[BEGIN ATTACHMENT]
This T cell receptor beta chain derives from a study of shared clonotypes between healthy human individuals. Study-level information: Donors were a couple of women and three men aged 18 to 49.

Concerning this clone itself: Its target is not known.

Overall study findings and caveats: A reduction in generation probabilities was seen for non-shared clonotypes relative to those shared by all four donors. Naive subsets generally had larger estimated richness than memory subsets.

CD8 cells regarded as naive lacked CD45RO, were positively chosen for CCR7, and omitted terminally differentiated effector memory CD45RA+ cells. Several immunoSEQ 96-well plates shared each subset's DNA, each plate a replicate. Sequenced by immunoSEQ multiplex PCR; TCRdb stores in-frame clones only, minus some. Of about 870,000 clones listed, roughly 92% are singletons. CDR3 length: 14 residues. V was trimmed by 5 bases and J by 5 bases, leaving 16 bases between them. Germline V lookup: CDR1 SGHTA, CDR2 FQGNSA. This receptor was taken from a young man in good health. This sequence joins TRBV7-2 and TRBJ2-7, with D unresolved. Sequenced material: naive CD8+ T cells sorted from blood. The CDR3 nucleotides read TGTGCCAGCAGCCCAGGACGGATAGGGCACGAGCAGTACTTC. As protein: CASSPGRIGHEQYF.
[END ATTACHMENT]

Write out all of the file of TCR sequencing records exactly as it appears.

This T cell receptor beta chain derives from a study of shared clonotypes between healthy human individuals. Study-level information: Donors were a couple of women and three men aged 18 to 49.

Concerning this clone itself: Its target is not known.

Overall study findings and caveats: A reduction in generation probabilities was seen for non-shared clonotypes relative to those shared by all four donors. Naive subsets generally had larger estimated richness than memory subsets.

CD8 cells regarded as naive lacked CD45RO, were positively chosen for CCR7, and omitted terminally differentiated effector memory CD45RA+ cells. Several immunoSEQ 96-well plates shared each subset's DNA, each plate a replicate. Sequenced by immunoSEQ multiplex PCR; TCRdb stores in-frame clones only, minus some. Of about 870,000 clones listed, roughly 92% are singletons. CDR3 length: 14 residues. V was trimmed by 5 bases and J by 5 bases, leaving 16 bases between them. Germline V lookup: CDR1 SGHTA, CDR2 FQGNSA. This receptor was taken from a young man in good health. This sequence joins TRBV7-2 and TRBJ2-7, with D unresolved. Sequenced material: naive CD8+ T cells sorted from blood. The CDR3 nucleotides read TGTGCCAGCAGCCCAGGACGGATAGGGCACGAGCAGTACTTC. As protein: CASSPGRIGHEQYF.